Staying safe online

Keeping your child safe online 

These days many young people have access to, or own the latest gadgets such as tablets, smart phones and games consoles, but they may not understand the risks. 

Parents and carers need to be aware that it is possible for people who are unknown to communicate with children and young people via the internet. On this page you will find some useful information to help keep your child safe online. 

Buying a mobile phone for a child or giving them your old mobile? 

Did you know most mobile phone providers offer free parental control service? 

Parental control services limit what content a child can access barring items unsuitable for under 18s. However, they may not always be automatically switched on.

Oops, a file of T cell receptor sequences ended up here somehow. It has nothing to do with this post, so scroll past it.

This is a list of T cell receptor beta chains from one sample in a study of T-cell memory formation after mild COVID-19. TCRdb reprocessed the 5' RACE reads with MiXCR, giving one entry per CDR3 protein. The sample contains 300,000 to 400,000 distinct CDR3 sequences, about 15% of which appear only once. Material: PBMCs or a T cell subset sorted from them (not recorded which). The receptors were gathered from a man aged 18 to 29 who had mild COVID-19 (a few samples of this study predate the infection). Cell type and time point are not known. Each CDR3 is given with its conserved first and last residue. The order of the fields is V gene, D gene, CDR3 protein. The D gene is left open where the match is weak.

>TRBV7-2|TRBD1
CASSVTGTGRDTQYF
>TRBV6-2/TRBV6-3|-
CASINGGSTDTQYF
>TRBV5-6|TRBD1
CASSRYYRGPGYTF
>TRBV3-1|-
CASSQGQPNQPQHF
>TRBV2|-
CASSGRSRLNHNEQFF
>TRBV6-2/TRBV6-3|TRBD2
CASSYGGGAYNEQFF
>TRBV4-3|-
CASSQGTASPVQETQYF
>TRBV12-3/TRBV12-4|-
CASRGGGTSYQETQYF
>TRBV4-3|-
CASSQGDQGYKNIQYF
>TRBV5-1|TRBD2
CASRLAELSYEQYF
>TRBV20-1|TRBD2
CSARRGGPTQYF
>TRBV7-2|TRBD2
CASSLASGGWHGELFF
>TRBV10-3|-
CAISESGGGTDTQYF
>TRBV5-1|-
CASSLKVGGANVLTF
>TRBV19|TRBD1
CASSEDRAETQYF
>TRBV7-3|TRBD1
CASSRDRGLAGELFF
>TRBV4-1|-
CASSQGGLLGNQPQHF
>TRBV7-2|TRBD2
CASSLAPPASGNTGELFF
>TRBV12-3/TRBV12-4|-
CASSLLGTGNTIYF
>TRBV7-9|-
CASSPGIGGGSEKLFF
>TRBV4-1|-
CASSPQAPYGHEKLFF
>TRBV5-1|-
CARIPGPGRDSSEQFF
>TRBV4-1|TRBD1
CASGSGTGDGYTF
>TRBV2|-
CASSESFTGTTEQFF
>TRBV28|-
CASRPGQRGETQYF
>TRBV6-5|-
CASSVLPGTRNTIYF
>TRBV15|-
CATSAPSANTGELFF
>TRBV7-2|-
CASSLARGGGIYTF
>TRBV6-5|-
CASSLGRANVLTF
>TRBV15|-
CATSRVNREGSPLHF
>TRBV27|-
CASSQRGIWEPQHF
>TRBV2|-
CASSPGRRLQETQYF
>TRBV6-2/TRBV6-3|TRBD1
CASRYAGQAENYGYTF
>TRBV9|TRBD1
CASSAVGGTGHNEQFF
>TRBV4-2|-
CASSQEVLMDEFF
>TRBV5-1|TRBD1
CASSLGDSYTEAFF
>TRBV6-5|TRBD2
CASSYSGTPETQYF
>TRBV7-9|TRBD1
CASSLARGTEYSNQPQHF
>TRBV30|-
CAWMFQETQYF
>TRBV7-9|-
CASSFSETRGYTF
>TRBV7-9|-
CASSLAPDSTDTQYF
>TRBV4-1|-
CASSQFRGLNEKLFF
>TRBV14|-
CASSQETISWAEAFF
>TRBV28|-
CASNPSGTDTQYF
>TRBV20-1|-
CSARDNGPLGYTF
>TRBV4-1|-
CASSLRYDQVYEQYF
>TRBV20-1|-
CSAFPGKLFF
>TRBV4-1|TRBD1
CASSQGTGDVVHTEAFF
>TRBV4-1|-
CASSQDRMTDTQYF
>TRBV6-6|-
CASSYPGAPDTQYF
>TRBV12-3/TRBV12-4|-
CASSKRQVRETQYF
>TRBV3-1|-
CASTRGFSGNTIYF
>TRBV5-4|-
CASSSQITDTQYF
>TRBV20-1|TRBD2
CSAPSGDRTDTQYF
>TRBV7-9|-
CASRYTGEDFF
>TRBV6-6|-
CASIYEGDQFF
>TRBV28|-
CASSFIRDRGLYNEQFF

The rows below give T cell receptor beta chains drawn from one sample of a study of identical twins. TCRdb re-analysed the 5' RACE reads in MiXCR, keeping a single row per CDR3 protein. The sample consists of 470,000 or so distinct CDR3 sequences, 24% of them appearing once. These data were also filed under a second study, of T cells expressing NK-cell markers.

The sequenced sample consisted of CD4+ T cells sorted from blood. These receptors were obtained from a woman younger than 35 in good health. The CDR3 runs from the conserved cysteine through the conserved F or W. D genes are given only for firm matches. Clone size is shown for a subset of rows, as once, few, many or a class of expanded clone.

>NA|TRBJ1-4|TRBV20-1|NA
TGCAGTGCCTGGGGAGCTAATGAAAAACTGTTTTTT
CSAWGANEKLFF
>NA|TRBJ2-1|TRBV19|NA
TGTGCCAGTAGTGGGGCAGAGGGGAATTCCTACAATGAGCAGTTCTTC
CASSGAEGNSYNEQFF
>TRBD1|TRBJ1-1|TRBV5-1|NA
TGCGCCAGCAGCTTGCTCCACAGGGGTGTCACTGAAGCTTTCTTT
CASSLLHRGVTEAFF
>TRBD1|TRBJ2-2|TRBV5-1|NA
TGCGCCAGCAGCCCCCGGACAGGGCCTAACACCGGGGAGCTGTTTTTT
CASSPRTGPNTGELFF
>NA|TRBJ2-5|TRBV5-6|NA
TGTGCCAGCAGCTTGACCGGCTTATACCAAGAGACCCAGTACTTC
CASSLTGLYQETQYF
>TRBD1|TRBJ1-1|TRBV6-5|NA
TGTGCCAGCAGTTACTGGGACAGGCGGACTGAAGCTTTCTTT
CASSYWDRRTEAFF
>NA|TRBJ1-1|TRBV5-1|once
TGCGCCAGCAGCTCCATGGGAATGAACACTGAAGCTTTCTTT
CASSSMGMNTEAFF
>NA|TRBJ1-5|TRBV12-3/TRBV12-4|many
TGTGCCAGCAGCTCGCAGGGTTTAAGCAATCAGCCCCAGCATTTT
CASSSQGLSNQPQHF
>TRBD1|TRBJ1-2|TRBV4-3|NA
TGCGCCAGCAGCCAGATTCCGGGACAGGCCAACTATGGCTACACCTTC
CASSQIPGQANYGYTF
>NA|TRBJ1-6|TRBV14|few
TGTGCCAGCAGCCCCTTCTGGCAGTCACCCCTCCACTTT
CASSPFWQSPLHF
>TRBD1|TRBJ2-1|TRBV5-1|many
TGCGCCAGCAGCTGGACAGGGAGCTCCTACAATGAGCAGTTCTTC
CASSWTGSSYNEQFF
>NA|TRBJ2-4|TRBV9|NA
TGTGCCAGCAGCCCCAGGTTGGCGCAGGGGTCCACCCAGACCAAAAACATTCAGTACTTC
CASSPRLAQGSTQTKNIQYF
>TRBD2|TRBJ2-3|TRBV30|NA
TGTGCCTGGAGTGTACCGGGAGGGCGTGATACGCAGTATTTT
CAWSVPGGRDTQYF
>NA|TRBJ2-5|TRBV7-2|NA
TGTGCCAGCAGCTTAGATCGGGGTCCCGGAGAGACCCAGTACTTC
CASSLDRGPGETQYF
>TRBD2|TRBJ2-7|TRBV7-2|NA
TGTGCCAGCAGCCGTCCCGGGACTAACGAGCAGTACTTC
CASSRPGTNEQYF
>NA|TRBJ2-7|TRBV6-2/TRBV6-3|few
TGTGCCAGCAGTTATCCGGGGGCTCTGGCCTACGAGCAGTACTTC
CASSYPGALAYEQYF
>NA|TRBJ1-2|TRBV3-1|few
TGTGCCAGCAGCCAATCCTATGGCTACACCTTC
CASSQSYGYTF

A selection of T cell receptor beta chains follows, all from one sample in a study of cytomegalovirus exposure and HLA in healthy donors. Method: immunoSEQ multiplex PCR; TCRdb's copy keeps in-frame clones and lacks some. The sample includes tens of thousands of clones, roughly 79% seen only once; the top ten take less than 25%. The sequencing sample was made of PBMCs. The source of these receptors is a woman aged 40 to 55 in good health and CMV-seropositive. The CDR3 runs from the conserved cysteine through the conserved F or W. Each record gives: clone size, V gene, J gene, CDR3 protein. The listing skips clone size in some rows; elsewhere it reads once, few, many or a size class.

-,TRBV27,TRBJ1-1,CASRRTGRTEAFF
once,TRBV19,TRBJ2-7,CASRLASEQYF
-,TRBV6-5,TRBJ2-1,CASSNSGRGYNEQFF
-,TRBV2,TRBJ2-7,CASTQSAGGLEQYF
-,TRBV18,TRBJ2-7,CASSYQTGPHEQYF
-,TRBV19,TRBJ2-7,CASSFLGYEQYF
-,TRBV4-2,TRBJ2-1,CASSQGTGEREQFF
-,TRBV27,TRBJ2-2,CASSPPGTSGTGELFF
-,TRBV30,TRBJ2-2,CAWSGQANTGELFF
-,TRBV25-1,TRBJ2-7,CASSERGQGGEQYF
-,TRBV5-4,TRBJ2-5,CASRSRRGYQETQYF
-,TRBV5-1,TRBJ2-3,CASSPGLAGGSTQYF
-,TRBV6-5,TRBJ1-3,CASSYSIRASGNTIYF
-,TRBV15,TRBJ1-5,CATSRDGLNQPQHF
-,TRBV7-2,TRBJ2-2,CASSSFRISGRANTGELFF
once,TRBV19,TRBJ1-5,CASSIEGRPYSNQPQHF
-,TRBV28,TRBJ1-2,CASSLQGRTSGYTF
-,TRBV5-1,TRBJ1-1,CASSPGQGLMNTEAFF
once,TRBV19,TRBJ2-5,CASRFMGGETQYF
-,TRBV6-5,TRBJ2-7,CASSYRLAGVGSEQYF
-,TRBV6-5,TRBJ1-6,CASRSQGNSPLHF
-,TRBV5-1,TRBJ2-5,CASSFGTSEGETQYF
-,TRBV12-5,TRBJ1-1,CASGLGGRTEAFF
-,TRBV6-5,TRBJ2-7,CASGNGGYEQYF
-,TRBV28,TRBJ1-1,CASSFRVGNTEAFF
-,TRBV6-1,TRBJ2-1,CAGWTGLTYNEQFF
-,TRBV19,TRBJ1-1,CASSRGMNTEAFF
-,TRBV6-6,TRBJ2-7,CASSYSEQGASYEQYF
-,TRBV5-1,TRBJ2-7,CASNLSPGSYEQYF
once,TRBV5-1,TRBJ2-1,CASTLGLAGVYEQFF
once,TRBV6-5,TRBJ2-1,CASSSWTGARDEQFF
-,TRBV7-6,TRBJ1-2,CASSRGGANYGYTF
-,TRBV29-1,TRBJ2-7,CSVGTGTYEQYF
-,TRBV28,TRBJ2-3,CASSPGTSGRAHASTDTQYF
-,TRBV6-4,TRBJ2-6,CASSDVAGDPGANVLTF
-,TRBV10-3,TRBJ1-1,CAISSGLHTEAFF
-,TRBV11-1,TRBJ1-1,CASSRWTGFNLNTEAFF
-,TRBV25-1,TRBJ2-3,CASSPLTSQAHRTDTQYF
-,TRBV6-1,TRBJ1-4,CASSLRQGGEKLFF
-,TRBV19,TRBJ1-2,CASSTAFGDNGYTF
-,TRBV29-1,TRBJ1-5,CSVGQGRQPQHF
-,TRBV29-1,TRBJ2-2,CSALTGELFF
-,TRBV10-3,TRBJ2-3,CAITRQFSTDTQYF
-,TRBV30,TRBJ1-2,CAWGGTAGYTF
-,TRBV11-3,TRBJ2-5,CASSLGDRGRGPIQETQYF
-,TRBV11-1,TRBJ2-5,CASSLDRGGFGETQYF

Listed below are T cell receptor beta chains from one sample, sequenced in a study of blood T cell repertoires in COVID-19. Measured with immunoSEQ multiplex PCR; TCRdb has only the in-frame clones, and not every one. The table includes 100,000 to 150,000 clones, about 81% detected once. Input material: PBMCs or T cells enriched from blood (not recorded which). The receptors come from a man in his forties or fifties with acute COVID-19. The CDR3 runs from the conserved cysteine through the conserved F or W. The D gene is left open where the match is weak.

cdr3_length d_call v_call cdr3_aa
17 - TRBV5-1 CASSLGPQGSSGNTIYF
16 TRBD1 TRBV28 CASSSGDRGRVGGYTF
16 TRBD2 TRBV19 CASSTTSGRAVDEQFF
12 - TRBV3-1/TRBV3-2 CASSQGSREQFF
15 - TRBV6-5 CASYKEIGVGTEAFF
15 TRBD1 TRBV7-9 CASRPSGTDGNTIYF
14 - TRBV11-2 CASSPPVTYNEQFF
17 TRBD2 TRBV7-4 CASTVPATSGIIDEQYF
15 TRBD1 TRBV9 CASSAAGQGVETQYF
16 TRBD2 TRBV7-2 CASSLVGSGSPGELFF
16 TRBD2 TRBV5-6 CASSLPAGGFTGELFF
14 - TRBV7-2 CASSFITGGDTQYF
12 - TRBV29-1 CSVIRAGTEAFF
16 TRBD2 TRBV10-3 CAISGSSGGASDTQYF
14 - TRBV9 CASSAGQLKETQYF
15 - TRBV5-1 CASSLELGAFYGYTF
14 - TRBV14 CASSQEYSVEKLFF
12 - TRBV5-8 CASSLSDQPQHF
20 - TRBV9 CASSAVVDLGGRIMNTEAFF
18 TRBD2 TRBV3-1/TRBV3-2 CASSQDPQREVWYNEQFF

Check with your service provider that the parental control settings are switched on, and ask for them to be switched on if they are not. This is particularly important to do if the phone was used by an adult before. 

Parental controls  

Setting up parental controls will help you keep your child safe while they are online by: 

  • Blocking inappropriate content
  • Limiting in-app purchases 
  • Managing which apps children are allowed to download 

You can set up parental controls on individual devices and on your home WiFi. Most service providers will offer free parental control services and will help you to activate this if you contact them. You should also activate the privacy settings on each app that your child uses, as well as ensuring that location sharing is ‘off’ on their device.  

Understanding social media